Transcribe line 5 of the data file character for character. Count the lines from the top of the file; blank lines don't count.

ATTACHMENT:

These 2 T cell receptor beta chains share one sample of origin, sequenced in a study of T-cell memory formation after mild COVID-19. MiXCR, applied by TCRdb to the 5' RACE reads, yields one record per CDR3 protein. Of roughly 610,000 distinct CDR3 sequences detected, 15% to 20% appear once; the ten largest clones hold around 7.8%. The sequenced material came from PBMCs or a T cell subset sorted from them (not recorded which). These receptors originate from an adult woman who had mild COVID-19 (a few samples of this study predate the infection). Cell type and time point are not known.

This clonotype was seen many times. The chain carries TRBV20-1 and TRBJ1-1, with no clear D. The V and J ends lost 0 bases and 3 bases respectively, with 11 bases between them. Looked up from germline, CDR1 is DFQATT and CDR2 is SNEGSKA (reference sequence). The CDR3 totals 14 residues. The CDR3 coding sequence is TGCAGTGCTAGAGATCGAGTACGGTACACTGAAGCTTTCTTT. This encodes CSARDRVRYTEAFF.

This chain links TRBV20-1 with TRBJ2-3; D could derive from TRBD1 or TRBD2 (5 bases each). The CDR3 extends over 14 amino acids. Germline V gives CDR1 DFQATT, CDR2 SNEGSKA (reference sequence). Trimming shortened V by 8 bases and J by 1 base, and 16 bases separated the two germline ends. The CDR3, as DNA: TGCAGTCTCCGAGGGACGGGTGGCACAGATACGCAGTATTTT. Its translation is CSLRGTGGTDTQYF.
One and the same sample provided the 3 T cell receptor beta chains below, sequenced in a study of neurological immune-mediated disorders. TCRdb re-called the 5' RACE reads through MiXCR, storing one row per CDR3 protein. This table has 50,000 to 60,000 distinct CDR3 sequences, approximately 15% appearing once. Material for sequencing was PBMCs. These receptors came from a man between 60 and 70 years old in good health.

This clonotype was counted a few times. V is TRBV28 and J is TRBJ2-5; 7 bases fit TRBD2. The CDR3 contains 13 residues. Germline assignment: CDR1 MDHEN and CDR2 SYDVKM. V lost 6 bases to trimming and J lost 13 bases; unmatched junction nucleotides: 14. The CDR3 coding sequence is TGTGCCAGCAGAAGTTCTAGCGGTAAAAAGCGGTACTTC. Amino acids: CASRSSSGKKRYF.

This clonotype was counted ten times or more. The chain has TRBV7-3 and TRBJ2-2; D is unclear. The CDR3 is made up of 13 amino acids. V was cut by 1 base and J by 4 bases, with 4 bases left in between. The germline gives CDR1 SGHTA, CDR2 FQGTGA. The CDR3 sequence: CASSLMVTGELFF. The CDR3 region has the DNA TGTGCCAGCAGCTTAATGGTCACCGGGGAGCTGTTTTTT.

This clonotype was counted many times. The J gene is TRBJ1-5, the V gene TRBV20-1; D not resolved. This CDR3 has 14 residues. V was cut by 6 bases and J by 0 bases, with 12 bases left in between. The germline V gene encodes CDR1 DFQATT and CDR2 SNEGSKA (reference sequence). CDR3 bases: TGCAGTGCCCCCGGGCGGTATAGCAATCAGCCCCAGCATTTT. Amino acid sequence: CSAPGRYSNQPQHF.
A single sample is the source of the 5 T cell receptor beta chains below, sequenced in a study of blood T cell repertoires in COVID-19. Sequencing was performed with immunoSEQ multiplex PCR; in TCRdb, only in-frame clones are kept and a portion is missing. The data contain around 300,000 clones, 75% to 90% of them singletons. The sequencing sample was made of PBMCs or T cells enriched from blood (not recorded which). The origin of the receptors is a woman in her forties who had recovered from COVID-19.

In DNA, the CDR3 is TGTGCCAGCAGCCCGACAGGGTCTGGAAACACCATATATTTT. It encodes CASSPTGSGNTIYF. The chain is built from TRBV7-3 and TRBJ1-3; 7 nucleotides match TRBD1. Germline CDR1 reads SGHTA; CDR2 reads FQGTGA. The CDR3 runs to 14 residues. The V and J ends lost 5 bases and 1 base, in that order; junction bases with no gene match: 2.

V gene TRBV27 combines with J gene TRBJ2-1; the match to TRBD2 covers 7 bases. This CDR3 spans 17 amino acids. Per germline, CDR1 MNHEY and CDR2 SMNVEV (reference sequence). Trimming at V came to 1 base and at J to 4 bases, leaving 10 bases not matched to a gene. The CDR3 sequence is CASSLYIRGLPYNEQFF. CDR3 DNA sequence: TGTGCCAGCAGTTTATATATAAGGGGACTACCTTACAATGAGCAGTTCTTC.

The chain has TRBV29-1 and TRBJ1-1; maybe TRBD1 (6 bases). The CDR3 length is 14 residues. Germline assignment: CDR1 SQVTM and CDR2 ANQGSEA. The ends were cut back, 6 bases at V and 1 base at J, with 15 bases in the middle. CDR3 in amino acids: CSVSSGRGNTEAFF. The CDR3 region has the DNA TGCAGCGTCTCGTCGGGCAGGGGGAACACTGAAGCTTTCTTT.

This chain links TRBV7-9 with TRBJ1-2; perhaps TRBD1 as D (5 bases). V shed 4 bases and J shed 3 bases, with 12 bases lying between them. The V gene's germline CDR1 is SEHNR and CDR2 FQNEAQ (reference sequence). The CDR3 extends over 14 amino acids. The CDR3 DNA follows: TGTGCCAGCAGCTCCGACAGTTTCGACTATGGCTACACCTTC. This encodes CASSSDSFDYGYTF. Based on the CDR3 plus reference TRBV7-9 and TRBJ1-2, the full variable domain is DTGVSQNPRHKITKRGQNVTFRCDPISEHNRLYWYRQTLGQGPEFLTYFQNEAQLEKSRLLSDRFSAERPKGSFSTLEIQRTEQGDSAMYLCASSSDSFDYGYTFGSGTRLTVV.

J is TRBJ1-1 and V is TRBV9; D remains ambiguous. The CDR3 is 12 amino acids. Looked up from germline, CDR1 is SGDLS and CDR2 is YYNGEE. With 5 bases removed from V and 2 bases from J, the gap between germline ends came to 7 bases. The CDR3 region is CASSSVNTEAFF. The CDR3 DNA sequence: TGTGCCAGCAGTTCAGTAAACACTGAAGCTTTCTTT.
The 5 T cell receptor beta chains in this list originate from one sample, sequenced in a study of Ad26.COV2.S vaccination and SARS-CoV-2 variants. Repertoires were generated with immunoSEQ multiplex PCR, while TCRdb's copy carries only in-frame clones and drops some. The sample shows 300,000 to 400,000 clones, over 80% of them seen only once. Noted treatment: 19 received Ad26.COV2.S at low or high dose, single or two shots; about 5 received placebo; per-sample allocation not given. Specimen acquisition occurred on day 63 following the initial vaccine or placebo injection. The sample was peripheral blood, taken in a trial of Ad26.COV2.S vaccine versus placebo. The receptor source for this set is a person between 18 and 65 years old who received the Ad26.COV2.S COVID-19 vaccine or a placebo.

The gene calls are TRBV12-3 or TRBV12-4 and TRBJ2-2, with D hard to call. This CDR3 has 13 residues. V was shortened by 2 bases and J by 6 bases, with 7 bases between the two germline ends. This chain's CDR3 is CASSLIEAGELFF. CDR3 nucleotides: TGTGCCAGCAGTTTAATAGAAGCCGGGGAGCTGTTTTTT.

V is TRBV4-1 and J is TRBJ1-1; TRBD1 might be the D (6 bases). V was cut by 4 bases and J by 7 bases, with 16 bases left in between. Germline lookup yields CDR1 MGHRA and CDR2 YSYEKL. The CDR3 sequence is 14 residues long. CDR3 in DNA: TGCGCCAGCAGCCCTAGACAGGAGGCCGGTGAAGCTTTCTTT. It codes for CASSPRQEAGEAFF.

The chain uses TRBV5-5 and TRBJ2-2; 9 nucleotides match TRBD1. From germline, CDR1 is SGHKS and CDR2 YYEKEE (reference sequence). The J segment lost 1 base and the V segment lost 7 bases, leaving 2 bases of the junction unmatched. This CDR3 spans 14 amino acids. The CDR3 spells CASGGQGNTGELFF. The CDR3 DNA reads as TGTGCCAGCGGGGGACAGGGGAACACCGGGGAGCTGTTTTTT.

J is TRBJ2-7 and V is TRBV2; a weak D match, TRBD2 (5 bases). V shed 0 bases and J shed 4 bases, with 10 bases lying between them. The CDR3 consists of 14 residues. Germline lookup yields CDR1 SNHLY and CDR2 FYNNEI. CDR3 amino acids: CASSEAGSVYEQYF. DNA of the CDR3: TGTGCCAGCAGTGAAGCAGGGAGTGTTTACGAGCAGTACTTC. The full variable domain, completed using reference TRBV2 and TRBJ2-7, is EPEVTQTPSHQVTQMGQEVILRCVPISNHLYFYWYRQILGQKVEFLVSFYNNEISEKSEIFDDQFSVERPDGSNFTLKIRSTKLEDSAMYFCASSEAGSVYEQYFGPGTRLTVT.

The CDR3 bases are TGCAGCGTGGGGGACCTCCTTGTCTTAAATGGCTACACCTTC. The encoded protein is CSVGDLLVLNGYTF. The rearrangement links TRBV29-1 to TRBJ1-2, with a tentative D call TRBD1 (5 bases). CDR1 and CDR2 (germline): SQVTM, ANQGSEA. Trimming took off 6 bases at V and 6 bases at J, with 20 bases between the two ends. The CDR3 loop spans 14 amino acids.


This clonotype was counted a few times. V is TRBV28 and J is TRBJ2-5; 7 bases fit TRBD2. The CDR3 contains 13 residues. Germline assignment: CDR1 MDHEN and CDR2 SYDVKM. V lost 6 bases to trimming and J lost 13 bases; unmatched junction nucleotides: 14. The CDR3 coding sequence is TGTGCCAGCAGAAGTTCTAGCGGTAAAAAGCGGTACTTC. Amino acids: CASRSSSGKKRYF.